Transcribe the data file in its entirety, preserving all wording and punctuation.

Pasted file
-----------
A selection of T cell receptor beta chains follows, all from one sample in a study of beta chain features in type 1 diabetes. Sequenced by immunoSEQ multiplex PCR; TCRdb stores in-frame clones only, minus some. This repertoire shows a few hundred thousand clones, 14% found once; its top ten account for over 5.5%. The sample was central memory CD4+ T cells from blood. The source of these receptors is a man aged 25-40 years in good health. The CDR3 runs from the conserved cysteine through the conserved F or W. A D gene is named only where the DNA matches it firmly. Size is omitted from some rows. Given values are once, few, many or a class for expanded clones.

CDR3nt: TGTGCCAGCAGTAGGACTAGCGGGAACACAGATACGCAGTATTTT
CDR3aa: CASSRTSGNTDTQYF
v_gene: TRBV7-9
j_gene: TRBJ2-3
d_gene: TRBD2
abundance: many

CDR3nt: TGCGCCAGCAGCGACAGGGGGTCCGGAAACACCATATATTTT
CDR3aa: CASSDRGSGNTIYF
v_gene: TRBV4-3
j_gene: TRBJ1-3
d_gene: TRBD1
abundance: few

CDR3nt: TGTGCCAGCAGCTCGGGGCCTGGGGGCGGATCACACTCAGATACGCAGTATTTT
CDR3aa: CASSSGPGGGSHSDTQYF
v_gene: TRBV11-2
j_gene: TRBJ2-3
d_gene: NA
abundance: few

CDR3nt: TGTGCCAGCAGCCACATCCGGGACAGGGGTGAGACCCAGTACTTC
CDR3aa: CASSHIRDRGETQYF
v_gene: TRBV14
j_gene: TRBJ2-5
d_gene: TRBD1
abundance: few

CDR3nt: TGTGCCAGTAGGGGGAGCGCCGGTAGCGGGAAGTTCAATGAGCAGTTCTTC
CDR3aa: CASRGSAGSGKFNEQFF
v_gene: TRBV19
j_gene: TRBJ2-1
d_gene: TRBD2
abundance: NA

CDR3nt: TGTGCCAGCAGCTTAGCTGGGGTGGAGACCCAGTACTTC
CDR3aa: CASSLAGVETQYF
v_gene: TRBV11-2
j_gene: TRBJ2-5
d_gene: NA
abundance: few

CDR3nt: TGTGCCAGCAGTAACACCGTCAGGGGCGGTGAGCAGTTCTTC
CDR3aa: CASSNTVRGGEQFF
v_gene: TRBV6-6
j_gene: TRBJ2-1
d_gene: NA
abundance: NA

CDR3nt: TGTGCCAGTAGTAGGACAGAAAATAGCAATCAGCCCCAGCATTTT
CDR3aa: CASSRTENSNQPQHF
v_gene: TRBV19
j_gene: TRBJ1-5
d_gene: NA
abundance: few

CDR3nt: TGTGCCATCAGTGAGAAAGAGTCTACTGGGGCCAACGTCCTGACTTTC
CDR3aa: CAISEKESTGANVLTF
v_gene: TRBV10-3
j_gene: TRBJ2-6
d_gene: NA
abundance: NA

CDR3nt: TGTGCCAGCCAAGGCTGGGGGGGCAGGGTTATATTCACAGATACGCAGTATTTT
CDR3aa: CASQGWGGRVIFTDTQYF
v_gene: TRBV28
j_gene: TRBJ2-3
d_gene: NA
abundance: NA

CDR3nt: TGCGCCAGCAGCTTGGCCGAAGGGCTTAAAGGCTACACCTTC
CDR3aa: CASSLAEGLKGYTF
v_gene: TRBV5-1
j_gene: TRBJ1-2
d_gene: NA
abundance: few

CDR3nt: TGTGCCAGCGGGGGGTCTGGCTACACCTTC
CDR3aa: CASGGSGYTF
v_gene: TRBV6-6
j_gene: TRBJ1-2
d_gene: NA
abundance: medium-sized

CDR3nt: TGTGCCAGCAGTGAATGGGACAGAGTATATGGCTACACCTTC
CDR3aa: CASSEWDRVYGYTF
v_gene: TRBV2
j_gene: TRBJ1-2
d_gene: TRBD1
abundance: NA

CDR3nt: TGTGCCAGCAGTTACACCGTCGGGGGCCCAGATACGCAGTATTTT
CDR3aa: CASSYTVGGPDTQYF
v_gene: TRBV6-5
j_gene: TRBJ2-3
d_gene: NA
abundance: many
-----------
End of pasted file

A selection of T cell receptor beta chains follows, all from one sample in a study of beta chain features in type 1 diabetes. Sequenced by immunoSEQ multiplex PCR; TCRdb stores in-frame clones only, minus some. This repertoire shows a few hundred thousand clones, 14% found once; its top ten account for over 5.5%. The sample was central memory CD4+ T cells from blood. The source of these receptors is a man aged 25-40 years in good health. The CDR3 runs from the conserved cysteine through the conserved F or W. A D gene is named only where the DNA matches it firmly. Size is omitted from some rows. Given values are once, few, many or a class for expanded clones.

CDR3nt: TGTGCCAGCAGTAGGACTAGCGGGAACACAGATACGCAGTATTTT
CDR3aa: CASSRTSGNTDTQYF
v_gene: TRBV7-9
j_gene: TRBJ2-3
d_gene: TRBD2
abundance: many

CDR3nt: TGCGCCAGCAGCGACAGGGGGTCCGGAAACACCATATATTTT
CDR3aa: CASSDRGSGNTIYF
v_gene: TRBV4-3
j_gene: TRBJ1-3
d_gene: TRBD1
abundance: few

CDR3nt: TGTGCCAGCAGCTCGGGGCCTGGGGGCGGATCACACTCAGATACGCAGTATTTT
CDR3aa: CASSSGPGGGSHSDTQYF
v_gene: TRBV11-2
j_gene: TRBJ2-3
d_gene: NA
abundance: few

CDR3nt: TGTGCCAGCAGCCACATCCGGGACAGGGGTGAGACCCAGTACTTC
CDR3aa: CASSHIRDRGETQYF
v_gene: TRBV14
j_gene: TRBJ2-5
d_gene: TRBD1
abundance: few

CDR3nt: TGTGCCAGTAGGGGGAGCGCCGGTAGCGGGAAGTTCAATGAGCAGTTCTTC
CDR3aa: CASRGSAGSGKFNEQFF
v_gene: TRBV19
j_gene: TRBJ2-1
d_gene: TRBD2
abundance: NA

CDR3nt: TGTGCCAGCAGCTTAGCTGGGGTGGAGACCCAGTACTTC
CDR3aa: CASSLAGVETQYF
v_gene: TRBV11-2
j_gene: TRBJ2-5
d_gene: NA
abundance: few

CDR3nt: TGTGCCAGCAGTAACACCGTCAGGGGCGGTGAGCAGTTCTTC
CDR3aa: CASSNTVRGGEQFF
v_gene: TRBV6-6
j_gene: TRBJ2-1
d_gene: NA
abundance: NA

CDR3nt: TGTGCCAGTAGTAGGACAGAAAATAGCAATCAGCCCCAGCATTTT
CDR3aa: CASSRTENSNQPQHF
v_gene: TRBV19
j_gene: TRBJ1-5
d_gene: NA
abundance: few

CDR3nt: TGTGCCATCAGTGAGAAAGAGTCTACTGGGGCCAACGTCCTGACTTTC
CDR3aa: CAISEKESTGANVLTF
v_gene: TRBV10-3
j_gene: TRBJ2-6
d_gene: NA
abundance: NA

CDR3nt: TGTGCCAGCCAAGGCTGGGGGGGCAGGGTTATATTCACAGATACGCAGTATTTT
CDR3aa: CASQGWGGRVIFTDTQYF
v_gene: TRBV28
j_gene: TRBJ2-3
d_gene: NA
abundance: NA

CDR3nt: TGCGCCAGCAGCTTGGCCGAAGGGCTTAAAGGCTACACCTTC
CDR3aa: CASSLAEGLKGYTF
v_gene: TRBV5-1
j_gene: TRBJ1-2
d_gene: NA
abundance: few

CDR3nt: TGTGCCAGCGGGGGGTCTGGCTACACCTTC
CDR3aa: CASGGSGYTF
v_gene: TRBV6-6
j_gene: TRBJ1-2
d_gene: NA
abundance: medium-sized

CDR3nt: TGTGCCAGCAGTGAATGGGACAGAGTATATGGCTACACCTTC
CDR3aa: CASSEWDRVYGYTF
v_gene: TRBV2
j_gene: TRBJ1-2
d_gene: TRBD1
abundance: NA

CDR3nt: TGTGCCAGCAGTTACACCGTCGGGGGCCCAGATACGCAGTATTTT
CDR3aa: CASSYTVGGPDTQYF
v_gene: TRBV6-5
j_gene: TRBJ2-3
d_gene: NA
abundance: many